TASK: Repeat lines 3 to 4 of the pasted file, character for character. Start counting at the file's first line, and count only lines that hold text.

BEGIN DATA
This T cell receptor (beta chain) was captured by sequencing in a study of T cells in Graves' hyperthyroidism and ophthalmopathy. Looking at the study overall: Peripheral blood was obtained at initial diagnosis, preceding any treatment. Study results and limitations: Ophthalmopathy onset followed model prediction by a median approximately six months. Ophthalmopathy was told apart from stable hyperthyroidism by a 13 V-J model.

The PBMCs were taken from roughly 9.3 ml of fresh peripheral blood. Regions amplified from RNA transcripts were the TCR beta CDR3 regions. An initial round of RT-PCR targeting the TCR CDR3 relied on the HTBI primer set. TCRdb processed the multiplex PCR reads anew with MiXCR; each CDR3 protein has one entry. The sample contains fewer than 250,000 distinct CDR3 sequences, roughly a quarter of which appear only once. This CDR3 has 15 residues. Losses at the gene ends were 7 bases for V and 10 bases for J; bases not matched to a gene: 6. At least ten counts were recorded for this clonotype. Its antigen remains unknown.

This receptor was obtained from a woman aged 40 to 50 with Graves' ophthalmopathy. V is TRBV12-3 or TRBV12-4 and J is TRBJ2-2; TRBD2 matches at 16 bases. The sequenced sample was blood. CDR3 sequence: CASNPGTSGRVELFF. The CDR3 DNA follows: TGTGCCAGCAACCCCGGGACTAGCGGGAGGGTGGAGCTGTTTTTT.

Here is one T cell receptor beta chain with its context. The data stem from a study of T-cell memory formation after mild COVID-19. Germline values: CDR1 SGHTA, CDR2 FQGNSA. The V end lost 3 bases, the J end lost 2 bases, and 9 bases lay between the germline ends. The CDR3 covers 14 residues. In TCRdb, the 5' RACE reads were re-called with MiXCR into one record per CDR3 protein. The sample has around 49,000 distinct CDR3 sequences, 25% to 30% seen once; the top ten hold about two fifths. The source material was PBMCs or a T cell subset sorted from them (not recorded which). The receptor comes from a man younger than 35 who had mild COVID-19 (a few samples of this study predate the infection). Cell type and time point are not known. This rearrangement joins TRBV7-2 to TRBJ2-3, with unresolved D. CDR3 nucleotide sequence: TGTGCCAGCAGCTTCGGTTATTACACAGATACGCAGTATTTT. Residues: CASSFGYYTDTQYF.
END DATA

This receptor was obtained from a woman aged 40 to 50 with Graves' ophthalmopathy. V is TRBV12-3 or TRBV12-4 and J is TRBJ2-2; TRBD2 matches at 16 bases. The sequenced sample was blood. CDR3 sequence: CASNPGTSGRVELFF. The CDR3 DNA follows: TGTGCCAGCAACCCCGGGACTAGCGGGAGGGTGGAGCTGTTTTTT.

Here is one T cell receptor beta chain with its context. The data stem from a study of T-cell memory formation after mild COVID-19. Germline values: CDR1 SGHTA, CDR2 FQGNSA. The V end lost 3 bases, the J end lost 2 bases, and 9 bases lay between the germline ends. The CDR3 covers 14 residues. In TCRdb, the 5' RACE reads were re-called with MiXCR into one record per CDR3 protein. The sample has around 49,000 distinct CDR3 sequences, 25% to 30% seen once; the top ten hold about two fifths. The source material was PBMCs or a T cell subset sorted from them (not recorded which). The receptor comes from a man younger than 35 who had mild COVID-19 (a few samples of this study predate the infection). Cell type and time point are not known. This rearrangement joins TRBV7-2 to TRBJ2-3, with unresolved D. CDR3 nucleotide sequence: TGTGCCAGCAGCTTCGGTTATTACACAGATACGCAGTATTTT. Residues: CASSFGYYTDTQYF.